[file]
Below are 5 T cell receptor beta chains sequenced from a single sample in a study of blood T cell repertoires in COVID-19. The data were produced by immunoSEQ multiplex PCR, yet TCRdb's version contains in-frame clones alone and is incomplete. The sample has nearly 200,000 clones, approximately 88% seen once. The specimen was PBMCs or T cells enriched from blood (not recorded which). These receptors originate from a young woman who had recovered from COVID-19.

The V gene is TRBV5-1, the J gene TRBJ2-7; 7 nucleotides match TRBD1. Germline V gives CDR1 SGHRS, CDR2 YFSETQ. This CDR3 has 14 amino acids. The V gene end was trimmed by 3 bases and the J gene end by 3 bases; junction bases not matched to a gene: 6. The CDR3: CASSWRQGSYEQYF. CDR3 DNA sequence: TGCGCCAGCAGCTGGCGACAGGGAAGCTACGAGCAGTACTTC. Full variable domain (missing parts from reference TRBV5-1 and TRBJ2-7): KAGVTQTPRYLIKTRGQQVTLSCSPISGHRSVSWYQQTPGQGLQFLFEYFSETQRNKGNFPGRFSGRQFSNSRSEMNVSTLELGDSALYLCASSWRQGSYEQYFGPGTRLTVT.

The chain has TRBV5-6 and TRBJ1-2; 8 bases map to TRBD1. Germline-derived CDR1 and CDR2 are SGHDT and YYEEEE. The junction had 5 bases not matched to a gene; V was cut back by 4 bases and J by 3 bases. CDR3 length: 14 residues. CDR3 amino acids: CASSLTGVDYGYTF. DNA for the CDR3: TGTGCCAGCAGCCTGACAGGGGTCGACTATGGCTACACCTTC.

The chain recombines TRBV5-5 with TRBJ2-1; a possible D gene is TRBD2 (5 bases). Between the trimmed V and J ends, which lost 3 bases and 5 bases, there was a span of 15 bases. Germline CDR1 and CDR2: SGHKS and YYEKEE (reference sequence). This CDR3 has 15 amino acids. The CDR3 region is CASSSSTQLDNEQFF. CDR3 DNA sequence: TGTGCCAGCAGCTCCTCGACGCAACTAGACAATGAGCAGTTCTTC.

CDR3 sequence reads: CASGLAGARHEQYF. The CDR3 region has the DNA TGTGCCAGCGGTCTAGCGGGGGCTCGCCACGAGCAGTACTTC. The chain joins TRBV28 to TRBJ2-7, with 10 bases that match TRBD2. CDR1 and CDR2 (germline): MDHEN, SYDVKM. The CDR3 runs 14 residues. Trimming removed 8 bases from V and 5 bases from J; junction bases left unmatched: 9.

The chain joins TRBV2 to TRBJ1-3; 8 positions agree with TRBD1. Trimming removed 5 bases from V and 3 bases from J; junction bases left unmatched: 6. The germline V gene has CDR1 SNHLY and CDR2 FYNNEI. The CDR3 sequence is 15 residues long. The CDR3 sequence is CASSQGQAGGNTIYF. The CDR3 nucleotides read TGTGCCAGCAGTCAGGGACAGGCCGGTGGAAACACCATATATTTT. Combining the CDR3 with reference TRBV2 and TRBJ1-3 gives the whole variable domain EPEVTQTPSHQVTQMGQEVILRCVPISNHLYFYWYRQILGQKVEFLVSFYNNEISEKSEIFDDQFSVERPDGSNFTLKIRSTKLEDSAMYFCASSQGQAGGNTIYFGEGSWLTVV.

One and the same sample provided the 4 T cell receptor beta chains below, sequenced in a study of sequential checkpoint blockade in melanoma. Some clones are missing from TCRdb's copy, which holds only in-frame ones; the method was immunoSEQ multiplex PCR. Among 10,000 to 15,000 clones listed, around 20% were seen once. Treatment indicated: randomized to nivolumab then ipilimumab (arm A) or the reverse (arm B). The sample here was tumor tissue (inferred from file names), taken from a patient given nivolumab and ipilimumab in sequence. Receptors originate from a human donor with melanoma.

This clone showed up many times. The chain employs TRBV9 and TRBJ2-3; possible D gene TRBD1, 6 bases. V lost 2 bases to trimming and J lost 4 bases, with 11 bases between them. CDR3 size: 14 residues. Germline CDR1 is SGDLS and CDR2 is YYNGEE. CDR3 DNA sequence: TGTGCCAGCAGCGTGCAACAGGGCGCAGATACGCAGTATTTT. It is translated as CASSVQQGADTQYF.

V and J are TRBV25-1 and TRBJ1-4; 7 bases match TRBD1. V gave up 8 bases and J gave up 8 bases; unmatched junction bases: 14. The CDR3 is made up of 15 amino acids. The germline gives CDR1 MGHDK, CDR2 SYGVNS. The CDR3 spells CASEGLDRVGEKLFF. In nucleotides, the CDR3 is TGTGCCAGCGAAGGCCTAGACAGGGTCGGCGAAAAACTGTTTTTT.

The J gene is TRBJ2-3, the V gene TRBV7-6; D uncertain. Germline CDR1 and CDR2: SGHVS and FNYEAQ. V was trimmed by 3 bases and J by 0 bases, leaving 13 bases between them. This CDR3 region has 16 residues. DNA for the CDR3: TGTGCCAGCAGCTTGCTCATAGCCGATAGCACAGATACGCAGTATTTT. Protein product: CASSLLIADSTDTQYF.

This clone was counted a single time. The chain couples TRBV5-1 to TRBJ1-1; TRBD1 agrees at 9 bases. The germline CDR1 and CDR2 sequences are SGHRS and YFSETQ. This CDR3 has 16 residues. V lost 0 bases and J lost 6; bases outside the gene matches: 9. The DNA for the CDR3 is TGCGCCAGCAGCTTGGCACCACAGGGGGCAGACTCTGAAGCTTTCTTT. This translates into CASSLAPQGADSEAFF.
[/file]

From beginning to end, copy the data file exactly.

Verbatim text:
Below are 5 T cell receptor beta chains sequenced from a single sample in a study of blood T cell repertoires in COVID-19. The data were produced by immunoSEQ multiplex PCR, yet TCRdb's version contains in-frame clones alone and is incomplete. The sample has nearly 200,000 clones, approximately 88% seen once. The specimen was PBMCs or T cells enriched from blood (not recorded which). These receptors originate from a young woman who had recovered from COVID-19.

The V gene is TRBV5-1, the J gene TRBJ2-7; 7 nucleotides match TRBD1. Germline V gives CDR1 SGHRS, CDR2 YFSETQ. This CDR3 has 14 amino acids. The V gene end was trimmed by 3 bases and the J gene end by 3 bases; junction bases not matched to a gene: 6. The CDR3: CASSWRQGSYEQYF. CDR3 DNA sequence: TGCGCCAGCAGCTGGCGACAGGGAAGCTACGAGCAGTACTTC. Full variable domain (missing parts from reference TRBV5-1 and TRBJ2-7): KAGVTQTPRYLIKTRGQQVTLSCSPISGHRSVSWYQQTPGQGLQFLFEYFSETQRNKGNFPGRFSGRQFSNSRSEMNVSTLELGDSALYLCASSWRQGSYEQYFGPGTRLTVT.

The chain has TRBV5-6 and TRBJ1-2; 8 bases map to TRBD1. Germline-derived CDR1 and CDR2 are SGHDT and YYEEEE. The junction had 5 bases not matched to a gene; V was cut back by 4 bases and J by 3 bases. CDR3 length: 14 residues. CDR3 amino acids: CASSLTGVDYGYTF. DNA for the CDR3: TGTGCCAGCAGCCTGACAGGGGTCGACTATGGCTACACCTTC.

The chain recombines TRBV5-5 with TRBJ2-1; a possible D gene is TRBD2 (5 bases). Between the trimmed V and J ends, which lost 3 bases and 5 bases, there was a span of 15 bases. Germline CDR1 and CDR2: SGHKS and YYEKEE (reference sequence). This CDR3 has 15 amino acids. The CDR3 region is CASSSSTQLDNEQFF. CDR3 DNA sequence: TGTGCCAGCAGCTCCTCGACGCAACTAGACAATGAGCAGTTCTTC.

CDR3 sequence reads: CASGLAGARHEQYF. The CDR3 region has the DNA TGTGCCAGCGGTCTAGCGGGGGCTCGCCACGAGCAGTACTTC. The chain joins TRBV28 to TRBJ2-7, with 10 bases that match TRBD2. CDR1 and CDR2 (germline): MDHEN, SYDVKM. The CDR3 runs 14 residues. Trimming removed 8 bases from V and 5 bases from J; junction bases left unmatched: 9.

The chain joins TRBV2 to TRBJ1-3; 8 positions agree with TRBD1. Trimming removed 5 bases from V and 3 bases from J; junction bases left unmatched: 6. The germline V gene has CDR1 SNHLY and CDR2 FYNNEI. The CDR3 sequence is 15 residues long. The CDR3 sequence is CASSQGQAGGNTIYF. The CDR3 nucleotides read TGTGCCAGCAGTCAGGGACAGGCCGGTGGAAACACCATATATTTT. Combining the CDR3 with reference TRBV2 and TRBJ1-3 gives the whole variable domain EPEVTQTPSHQVTQMGQEVILRCVPISNHLYFYWYRQILGQKVEFLVSFYNNEISEKSEIFDDQFSVERPDGSNFTLKIRSTKLEDSAMYFCASSQGQAGGNTIYFGEGSWLTVV.

One and the same sample provided the 4 T cell receptor beta chains below, sequenced in a study of sequential checkpoint blockade in melanoma. Some clones are missing from TCRdb's copy, which holds only in-frame ones; the method was immunoSEQ multiplex PCR. Among 10,000 to 15,000 clones listed, around 20% were seen once. Treatment indicated: randomized to nivolumab then ipilimumab (arm A) or the reverse (arm B). The sample here was tumor tissue (inferred from file names), taken from a patient given nivolumab and ipilimumab in sequence. Receptors originate from a human donor with melanoma.

This clone showed up many times. The chain employs TRBV9 and TRBJ2-3; possible D gene TRBD1, 6 bases. V lost 2 bases to trimming and J lost 4 bases, with 11 bases between them. CDR3 size: 14 residues. Germline CDR1 is SGDLS and CDR2 is YYNGEE. CDR3 DNA sequence: TGTGCCAGCAGCGTGCAACAGGGCGCAGATACGCAGTATTTT. It is translated as CASSVQQGADTQYF.

V and J are TRBV25-1 and TRBJ1-4; 7 bases match TRBD1. V gave up 8 bases and J gave up 8 bases; unmatched junction bases: 14. The CDR3 is made up of 15 amino acids. The germline gives CDR1 MGHDK, CDR2 SYGVNS. The CDR3 spells CASEGLDRVGEKLFF. In nucleotides, the CDR3 is TGTGCCAGCGAAGGCCTAGACAGGGTCGGCGAAAAACTGTTTTTT.

The J gene is TRBJ2-3, the V gene TRBV7-6; D uncertain. Germline CDR1 and CDR2: SGHVS and FNYEAQ. V was trimmed by 3 bases and J by 0 bases, leaving 13 bases between them. This CDR3 region has 16 residues. DNA for the CDR3: TGTGCCAGCAGCTTGCTCATAGCCGATAGCACAGATACGCAGTATTTT. Protein product: CASSLLIADSTDTQYF.

This clone was counted a single time. The chain couples TRBV5-1 to TRBJ1-1; TRBD1 agrees at 9 bases. The germline CDR1 and CDR2 sequences are SGHRS and YFSETQ. This CDR3 has 16 residues. V lost 0 bases and J lost 6; bases outside the gene matches: 9. The DNA for the CDR3 is TGCGCCAGCAGCTTGGCACCACAGGGGGCAGACTCTGAAGCTTTCTTT. This translates into CASSLAPQGADSEAFF.